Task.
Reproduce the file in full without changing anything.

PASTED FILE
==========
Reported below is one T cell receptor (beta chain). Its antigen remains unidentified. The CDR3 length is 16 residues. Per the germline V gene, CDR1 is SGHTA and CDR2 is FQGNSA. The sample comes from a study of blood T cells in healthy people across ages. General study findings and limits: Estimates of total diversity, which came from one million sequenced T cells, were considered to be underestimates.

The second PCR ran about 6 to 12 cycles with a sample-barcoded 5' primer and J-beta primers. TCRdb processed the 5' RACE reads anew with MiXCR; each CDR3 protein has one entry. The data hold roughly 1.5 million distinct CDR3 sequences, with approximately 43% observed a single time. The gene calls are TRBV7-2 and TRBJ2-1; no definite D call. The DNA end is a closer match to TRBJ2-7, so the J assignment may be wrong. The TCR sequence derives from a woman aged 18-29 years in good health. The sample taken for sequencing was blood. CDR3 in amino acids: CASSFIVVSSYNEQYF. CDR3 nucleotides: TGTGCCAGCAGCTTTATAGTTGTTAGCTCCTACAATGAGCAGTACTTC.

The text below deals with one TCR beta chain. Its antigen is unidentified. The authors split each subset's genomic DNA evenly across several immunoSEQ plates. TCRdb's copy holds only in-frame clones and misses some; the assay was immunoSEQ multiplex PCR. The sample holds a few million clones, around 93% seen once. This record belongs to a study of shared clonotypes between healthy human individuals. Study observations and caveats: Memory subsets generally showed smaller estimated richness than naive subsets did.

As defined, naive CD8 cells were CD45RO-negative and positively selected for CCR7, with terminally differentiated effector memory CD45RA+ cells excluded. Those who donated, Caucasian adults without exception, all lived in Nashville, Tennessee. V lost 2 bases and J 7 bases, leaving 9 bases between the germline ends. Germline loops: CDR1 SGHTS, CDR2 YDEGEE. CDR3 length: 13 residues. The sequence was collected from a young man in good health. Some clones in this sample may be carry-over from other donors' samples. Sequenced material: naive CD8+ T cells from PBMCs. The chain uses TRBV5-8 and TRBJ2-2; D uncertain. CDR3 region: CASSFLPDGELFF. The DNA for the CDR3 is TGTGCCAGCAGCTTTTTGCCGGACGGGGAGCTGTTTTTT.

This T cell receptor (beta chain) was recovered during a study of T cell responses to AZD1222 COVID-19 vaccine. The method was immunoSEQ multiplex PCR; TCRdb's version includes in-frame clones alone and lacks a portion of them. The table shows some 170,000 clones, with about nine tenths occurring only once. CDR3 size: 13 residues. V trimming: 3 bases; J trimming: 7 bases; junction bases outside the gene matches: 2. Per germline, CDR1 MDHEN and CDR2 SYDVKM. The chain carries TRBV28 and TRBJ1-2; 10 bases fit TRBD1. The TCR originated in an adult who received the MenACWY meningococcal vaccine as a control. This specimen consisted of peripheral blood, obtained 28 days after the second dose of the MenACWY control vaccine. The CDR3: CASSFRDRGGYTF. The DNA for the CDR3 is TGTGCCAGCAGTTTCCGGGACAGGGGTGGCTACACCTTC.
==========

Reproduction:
Reported below is one T cell receptor (beta chain). Its antigen remains unidentified. The CDR3 length is 16 residues. Per the germline V gene, CDR1 is SGHTA and CDR2 is FQGNSA. The sample comes from a study of blood T cells in healthy people across ages. General study findings and limits: Estimates of total diversity, which came from one million sequenced T cells, were considered to be underestimates.

The second PCR ran about 6 to 12 cycles with a sample-barcoded 5' primer and J-beta primers. TCRdb processed the 5' RACE reads anew with MiXCR; each CDR3 protein has one entry. The data hold roughly 1.5 million distinct CDR3 sequences, with approximately 43% observed a single time. The gene calls are TRBV7-2 and TRBJ2-1; no definite D call. The DNA end is a closer match to TRBJ2-7, so the J assignment may be wrong. The TCR sequence derives from a woman aged 18-29 years in good health. The sample taken for sequencing was blood. CDR3 in amino acids: CASSFIVVSSYNEQYF. CDR3 nucleotides: TGTGCCAGCAGCTTTATAGTTGTTAGCTCCTACAATGAGCAGTACTTC.

The text below deals with one TCR beta chain. Its antigen is unidentified. The authors split each subset's genomic DNA evenly across several immunoSEQ plates. TCRdb's copy holds only in-frame clones and misses some; the assay was immunoSEQ multiplex PCR. The sample holds a few million clones, around 93% seen once. This record belongs to a study of shared clonotypes between healthy human individuals. Study observations and caveats: Memory subsets generally showed smaller estimated richness than naive subsets did.

As defined, naive CD8 cells were CD45RO-negative and positively selected for CCR7, with terminally differentiated effector memory CD45RA+ cells excluded. Those who donated, Caucasian adults without exception, all lived in Nashville, Tennessee. V lost 2 bases and J 7 bases, leaving 9 bases between the germline ends. Germline loops: CDR1 SGHTS, CDR2 YDEGEE. CDR3 length: 13 residues. The sequence was collected from a young man in good health. Some clones in this sample may be carry-over from other donors' samples. Sequenced material: naive CD8+ T cells from PBMCs. The chain uses TRBV5-8 and TRBJ2-2; D uncertain. CDR3 region: CASSFLPDGELFF. The DNA for the CDR3 is TGTGCCAGCAGCTTTTTGCCGGACGGGGAGCTGTTTTTT.

This T cell receptor (beta chain) was recovered during a study of T cell responses to AZD1222 COVID-19 vaccine. The method was immunoSEQ multiplex PCR; TCRdb's version includes in-frame clones alone and lacks a portion of them. The table shows some 170,000 clones, with about nine tenths occurring only once. CDR3 size: 13 residues. V trimming: 3 bases; J trimming: 7 bases; junction bases outside the gene matches: 2. Per germline, CDR1 MDHEN and CDR2 SYDVKM. The chain carries TRBV28 and TRBJ1-2; 10 bases fit TRBD1. The TCR originated in an adult who received the MenACWY meningococcal vaccine as a control. This specimen consisted of peripheral blood, obtained 28 days after the second dose of the MenACWY control vaccine. The CDR3: CASSFRDRGGYTF. The DNA for the CDR3 is TGTGCCAGCAGTTTCCGGGACAGGGGTGGCTACACCTTC.